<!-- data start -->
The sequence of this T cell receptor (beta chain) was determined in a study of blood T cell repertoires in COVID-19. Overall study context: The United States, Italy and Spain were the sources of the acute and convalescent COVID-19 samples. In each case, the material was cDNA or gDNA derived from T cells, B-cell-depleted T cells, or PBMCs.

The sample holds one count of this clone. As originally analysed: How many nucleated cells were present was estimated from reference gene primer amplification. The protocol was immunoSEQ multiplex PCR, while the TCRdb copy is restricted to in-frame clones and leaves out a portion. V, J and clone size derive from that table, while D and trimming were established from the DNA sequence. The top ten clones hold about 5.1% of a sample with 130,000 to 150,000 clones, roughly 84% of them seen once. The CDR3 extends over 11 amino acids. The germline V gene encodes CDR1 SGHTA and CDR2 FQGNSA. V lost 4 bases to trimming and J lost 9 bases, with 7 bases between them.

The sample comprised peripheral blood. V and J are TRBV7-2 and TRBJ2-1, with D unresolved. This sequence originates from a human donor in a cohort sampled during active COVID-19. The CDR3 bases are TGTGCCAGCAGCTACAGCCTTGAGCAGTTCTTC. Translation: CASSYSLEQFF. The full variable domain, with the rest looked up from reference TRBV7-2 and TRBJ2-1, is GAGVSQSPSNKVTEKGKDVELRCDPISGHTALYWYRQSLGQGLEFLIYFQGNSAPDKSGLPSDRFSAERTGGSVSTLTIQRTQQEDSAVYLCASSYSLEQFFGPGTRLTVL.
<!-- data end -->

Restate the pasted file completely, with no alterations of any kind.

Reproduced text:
The sequence of this T cell receptor (beta chain) was determined in a study of blood T cell repertoires in COVID-19. Overall study context: The United States, Italy and Spain were the sources of the acute and convalescent COVID-19 samples. In each case, the material was cDNA or gDNA derived from T cells, B-cell-depleted T cells, or PBMCs.

The sample holds one count of this clone. As originally analysed: How many nucleated cells were present was estimated from reference gene primer amplification. The protocol was immunoSEQ multiplex PCR, while the TCRdb copy is restricted to in-frame clones and leaves out a portion. V, J and clone size derive from that table, while D and trimming were established from the DNA sequence. The top ten clones hold about 5.1% of a sample with 130,000 to 150,000 clones, roughly 84% of them seen once. The CDR3 extends over 11 amino acids. The germline V gene encodes CDR1 SGHTA and CDR2 FQGNSA. V lost 4 bases to trimming and J lost 9 bases, with 7 bases between them.

The sample comprised peripheral blood. V and J are TRBV7-2 and TRBJ2-1, with D unresolved. This sequence originates from a human donor in a cohort sampled during active COVID-19. The CDR3 bases are TGTGCCAGCAGCTACAGCCTTGAGCAGTTCTTC. Translation: CASSYSLEQFF. The full variable domain, with the rest looked up from reference TRBV7-2 and TRBJ2-1, is GAGVSQSPSNKVTEKGKDVELRCDPISGHTALYWYRQSLGQGLEFLIYFQGNSAPDKSGLPSDRFSAERTGGSVSTLTIQRTQQEDSAVYLCASSYSLEQFFGPGTRLTVL.